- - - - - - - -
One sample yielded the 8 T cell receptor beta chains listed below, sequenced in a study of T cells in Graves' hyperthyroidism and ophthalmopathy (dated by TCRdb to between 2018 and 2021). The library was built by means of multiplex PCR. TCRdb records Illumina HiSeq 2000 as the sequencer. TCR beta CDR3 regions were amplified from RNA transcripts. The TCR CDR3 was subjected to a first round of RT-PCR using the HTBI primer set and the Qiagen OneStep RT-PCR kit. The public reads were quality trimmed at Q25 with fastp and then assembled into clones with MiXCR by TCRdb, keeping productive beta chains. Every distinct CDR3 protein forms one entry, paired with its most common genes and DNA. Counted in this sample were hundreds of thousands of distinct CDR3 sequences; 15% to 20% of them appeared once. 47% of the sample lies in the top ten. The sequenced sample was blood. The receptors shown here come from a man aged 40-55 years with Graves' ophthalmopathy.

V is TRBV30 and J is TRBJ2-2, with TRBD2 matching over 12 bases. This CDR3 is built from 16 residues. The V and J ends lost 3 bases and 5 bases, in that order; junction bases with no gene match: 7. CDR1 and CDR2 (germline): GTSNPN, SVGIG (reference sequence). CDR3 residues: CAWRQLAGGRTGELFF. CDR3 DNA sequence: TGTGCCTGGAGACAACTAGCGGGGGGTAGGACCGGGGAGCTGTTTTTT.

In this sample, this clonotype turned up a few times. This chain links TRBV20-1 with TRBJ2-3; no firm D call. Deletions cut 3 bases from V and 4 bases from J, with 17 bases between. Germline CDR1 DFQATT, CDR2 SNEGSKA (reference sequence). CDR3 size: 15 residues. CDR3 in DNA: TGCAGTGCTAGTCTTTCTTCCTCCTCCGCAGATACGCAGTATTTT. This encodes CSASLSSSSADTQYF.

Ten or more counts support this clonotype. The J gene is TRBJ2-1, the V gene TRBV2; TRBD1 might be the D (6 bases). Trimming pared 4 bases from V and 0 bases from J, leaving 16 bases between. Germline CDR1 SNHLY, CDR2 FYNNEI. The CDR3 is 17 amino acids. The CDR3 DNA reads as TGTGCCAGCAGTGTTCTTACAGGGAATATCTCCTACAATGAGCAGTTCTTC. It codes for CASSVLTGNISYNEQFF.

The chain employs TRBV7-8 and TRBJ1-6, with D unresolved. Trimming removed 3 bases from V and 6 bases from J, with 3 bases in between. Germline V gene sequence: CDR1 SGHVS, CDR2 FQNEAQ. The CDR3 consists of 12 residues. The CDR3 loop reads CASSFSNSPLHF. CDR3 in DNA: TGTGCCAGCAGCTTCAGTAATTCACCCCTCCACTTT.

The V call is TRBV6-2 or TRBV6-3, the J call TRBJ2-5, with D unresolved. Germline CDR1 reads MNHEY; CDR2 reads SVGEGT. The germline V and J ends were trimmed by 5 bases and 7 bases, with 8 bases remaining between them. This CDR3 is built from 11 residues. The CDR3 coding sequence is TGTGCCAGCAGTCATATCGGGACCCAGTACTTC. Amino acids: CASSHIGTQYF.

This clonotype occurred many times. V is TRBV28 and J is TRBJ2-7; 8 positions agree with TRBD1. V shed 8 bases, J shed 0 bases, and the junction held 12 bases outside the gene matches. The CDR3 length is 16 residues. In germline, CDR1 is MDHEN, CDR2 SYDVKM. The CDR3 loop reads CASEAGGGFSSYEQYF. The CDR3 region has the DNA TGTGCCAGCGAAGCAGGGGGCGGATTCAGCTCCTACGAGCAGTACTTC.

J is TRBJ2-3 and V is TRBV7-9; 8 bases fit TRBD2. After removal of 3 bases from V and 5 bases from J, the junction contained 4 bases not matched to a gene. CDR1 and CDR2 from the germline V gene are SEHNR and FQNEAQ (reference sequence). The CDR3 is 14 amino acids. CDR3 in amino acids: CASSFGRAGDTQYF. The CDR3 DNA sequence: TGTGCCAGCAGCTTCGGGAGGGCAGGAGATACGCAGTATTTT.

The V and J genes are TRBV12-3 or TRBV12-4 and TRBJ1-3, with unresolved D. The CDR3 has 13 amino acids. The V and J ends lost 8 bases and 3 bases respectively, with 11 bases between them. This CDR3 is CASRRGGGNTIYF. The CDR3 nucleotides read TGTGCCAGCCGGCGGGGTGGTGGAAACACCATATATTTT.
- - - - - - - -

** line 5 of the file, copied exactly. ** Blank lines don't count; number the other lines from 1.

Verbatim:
The chain employs TRBV7-8 and TRBJ1-6, with D unresolved. Trimming removed 3 bases from V and 6 bases from J, with 3 bases in between. Germline V gene sequence: CDR1 SGHVS, CDR2 FQNEAQ. The CDR3 consists of 12 residues. The CDR3 loop reads CASSFSNSPLHF. CDR3 in DNA: TGTGCCAGCAGCTTCAGTAATTCACCCCTCCACTTT.